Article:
E. A.
E A.6 years ago

Many are assuming she's an immigrant and wasn't born in the U.S.The article doesn't mention this either way.

Yes. Lindsey we get it but its more about the companies ethical integrity and the violation of Umm's civil liberties in the work place and not the private sector.
If she hadn't gone through the scrutiny of being hired in the first place then there would be nothing to write about. So are you suggesting we have no civil rights in the workplace? Hire n fire without just cause.It doesn't stipulate she was a bad stockroom employee.Thats entirely different.

Lindsey DTSW
.6 years ago

Perhaps I can say it more clearly:

I fully support the right of this lady, in public, to wear a headscarf, a fencing mask, or a tinfoil hat. Her right to wear whatever she wants. On the street. In her home. On the local playground. At the beach. Her right.

Except when she is being paid by another to do a job. When the employer believes that a certain form of dress does not contribute to achieving sales or promoting the business. Then it is no longer her right. At that point she needs to remove the tinfoil hat or the fencing mask. Or the headscarf. Or find another form of employment. Because her rights have just conflicted with her employer's rights.

Lindsey DTSW
.6 years ago

Comparing the public sector to the private sector is invalid.

I have, for example, a legal right to wear jeans on a public street. And should have. Because by wearing jeans I do not violate the rights of others. However, I do not have a right to wear jeans in my office. Because my boss controls what I wear in that sector. And rightfully so. He who pays the piper calls the tune, after all.

Just as any individual should have the right of free speech in the public realm. However, once they enter my apartment, their right to free speech ends. Because it is my home and if I decide I do not like their speech they will be ejected. And, of course, I can do that quite legally.

Laura M.
Laura M.6 years ago

Lindsey, I can tell you will not let the religious/cultural thing go.

But lets put it this way. We DO live in a western world with freedoms right? One where you are given CHOICES, something you do not have in other countries. By not allowing women to wear something...isn't that just another form of oppression? If someone said that women are by law or some policy in a company, told that they cannot wear high-heels because it is degrading to women and oppressive, would you support this? What if they said that by law, women are not allowed to wear make-up, because it is oppressive towards women, would you support this?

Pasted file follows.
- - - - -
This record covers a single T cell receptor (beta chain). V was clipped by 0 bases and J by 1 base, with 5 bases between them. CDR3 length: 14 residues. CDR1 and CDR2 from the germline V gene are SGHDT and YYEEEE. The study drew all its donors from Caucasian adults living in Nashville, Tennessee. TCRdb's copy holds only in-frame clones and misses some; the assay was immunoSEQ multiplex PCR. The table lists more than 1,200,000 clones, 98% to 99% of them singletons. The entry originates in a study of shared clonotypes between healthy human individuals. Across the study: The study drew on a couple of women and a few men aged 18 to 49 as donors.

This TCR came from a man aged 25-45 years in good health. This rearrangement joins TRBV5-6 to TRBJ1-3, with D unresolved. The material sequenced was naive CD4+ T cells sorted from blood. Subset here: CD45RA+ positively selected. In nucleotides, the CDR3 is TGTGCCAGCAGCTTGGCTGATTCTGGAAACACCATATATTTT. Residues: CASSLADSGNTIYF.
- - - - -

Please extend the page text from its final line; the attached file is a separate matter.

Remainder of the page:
My point is that although we may not agree with their practice of wearing it, as a country with freedoms, we should allow people to wear whatever they want. I don't like it when I see women with so much foundation I can't even see their faces, or when women wear little short-shorts, but it's their choice, and I would never support 'banning' these things. Like I said earlier, I think it is their choice, and I have no right to judge because I have never lived in any of these countries or learned a lot about Muslim, except that Islam stand for peace.

Maybe this is one thing we can agree on...

Lindsey O.
.6 years ago

Abdul, I have no idea whether this particular woman is under any pressure to conform to conservative Islamic ideals by wearing a headscarf or if she's doing it purely voluntarily.

But do you really believe that just by virtue of living in a Western society people automatically reject the beliefs and traditions of the societies from which they or their recent ancestors came? Of course they don't. If, for example, I moved to Saudi, although I would have to adhere to the laws of that country neither I, nor any children I might have (who would be raised with my Western values, of course), would change our basic outlook on life regarding dress, freedom of speech, women's rights, etc. And those who relocate to Western nations from fundamentalist Islamic cultures are hardly likely to quickly change their way of life. Including the practice of men having authority over the women in their family.

If simply living in Western societies caused such a radical change in outlook, we wouldn't hear calls from some Muslims in Britain or Canada or elsewhere for Sharia courts.